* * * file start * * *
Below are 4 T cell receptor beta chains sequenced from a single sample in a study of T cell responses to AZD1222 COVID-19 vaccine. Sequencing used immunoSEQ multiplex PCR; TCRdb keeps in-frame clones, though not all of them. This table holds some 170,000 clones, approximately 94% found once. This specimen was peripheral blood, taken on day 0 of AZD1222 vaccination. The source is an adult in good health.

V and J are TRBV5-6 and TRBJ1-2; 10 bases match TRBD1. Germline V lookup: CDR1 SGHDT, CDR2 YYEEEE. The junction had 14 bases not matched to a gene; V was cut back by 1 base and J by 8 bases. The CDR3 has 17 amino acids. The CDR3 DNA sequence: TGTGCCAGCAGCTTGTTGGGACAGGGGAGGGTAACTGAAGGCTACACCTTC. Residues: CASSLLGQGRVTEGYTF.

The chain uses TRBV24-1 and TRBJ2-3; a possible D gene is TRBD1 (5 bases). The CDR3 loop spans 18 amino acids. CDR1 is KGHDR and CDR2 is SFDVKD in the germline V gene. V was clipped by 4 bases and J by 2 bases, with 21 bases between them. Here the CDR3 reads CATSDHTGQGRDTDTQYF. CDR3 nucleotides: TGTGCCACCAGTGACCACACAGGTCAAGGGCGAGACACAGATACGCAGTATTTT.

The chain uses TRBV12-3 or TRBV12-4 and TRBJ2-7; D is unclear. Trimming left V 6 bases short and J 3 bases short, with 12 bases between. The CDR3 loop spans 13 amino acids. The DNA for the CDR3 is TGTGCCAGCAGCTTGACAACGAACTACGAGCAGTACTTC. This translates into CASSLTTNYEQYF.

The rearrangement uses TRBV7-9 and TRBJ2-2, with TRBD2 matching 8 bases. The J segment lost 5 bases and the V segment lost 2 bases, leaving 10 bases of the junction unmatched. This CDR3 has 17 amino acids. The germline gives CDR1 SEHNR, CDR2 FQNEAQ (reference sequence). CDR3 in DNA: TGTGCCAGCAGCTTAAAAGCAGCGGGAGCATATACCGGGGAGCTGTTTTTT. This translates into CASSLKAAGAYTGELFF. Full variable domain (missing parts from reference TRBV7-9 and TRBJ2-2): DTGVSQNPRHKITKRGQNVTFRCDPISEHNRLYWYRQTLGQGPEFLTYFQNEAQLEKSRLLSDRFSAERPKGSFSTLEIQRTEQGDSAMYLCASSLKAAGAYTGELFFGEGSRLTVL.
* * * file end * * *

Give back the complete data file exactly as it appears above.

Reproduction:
Below are 4 T cell receptor beta chains sequenced from a single sample in a study of T cell responses to AZD1222 COVID-19 vaccine. Sequencing used immunoSEQ multiplex PCR; TCRdb keeps in-frame clones, though not all of them. This table holds some 170,000 clones, approximately 94% found once. This specimen was peripheral blood, taken on day 0 of AZD1222 vaccination. The source is an adult in good health.

V and J are TRBV5-6 and TRBJ1-2; 10 bases match TRBD1. Germline V lookup: CDR1 SGHDT, CDR2 YYEEEE. The junction had 14 bases not matched to a gene; V was cut back by 1 base and J by 8 bases. The CDR3 has 17 amino acids. The CDR3 DNA sequence: TGTGCCAGCAGCTTGTTGGGACAGGGGAGGGTAACTGAAGGCTACACCTTC. Residues: CASSLLGQGRVTEGYTF.

The chain uses TRBV24-1 and TRBJ2-3; a possible D gene is TRBD1 (5 bases). The CDR3 loop spans 18 amino acids. CDR1 is KGHDR and CDR2 is SFDVKD in the germline V gene. V was clipped by 4 bases and J by 2 bases, with 21 bases between them. Here the CDR3 reads CATSDHTGQGRDTDTQYF. CDR3 nucleotides: TGTGCCACCAGTGACCACACAGGTCAAGGGCGAGACACAGATACGCAGTATTTT.

The chain uses TRBV12-3 or TRBV12-4 and TRBJ2-7; D is unclear. Trimming left V 6 bases short and J 3 bases short, with 12 bases between. The CDR3 loop spans 13 amino acids. The DNA for the CDR3 is TGTGCCAGCAGCTTGACAACGAACTACGAGCAGTACTTC. This translates into CASSLTTNYEQYF.

The rearrangement uses TRBV7-9 and TRBJ2-2, with TRBD2 matching 8 bases. The J segment lost 5 bases and the V segment lost 2 bases, leaving 10 bases of the junction unmatched. This CDR3 has 17 amino acids. The germline gives CDR1 SEHNR, CDR2 FQNEAQ (reference sequence). CDR3 in DNA: TGTGCCAGCAGCTTAAAAGCAGCGGGAGCATATACCGGGGAGCTGTTTTTT. This translates into CASSLKAAGAYTGELFF. Full variable domain (missing parts from reference TRBV7-9 and TRBJ2-2): DTGVSQNPRHKITKRGQNVTFRCDPISEHNRLYWYRQTLGQGPEFLTYFQNEAQLEKSRLLSDRFSAERPKGSFSTLEIQRTEQGDSAMYLCASSLKAAGAYTGELFFGEGSRLTVL.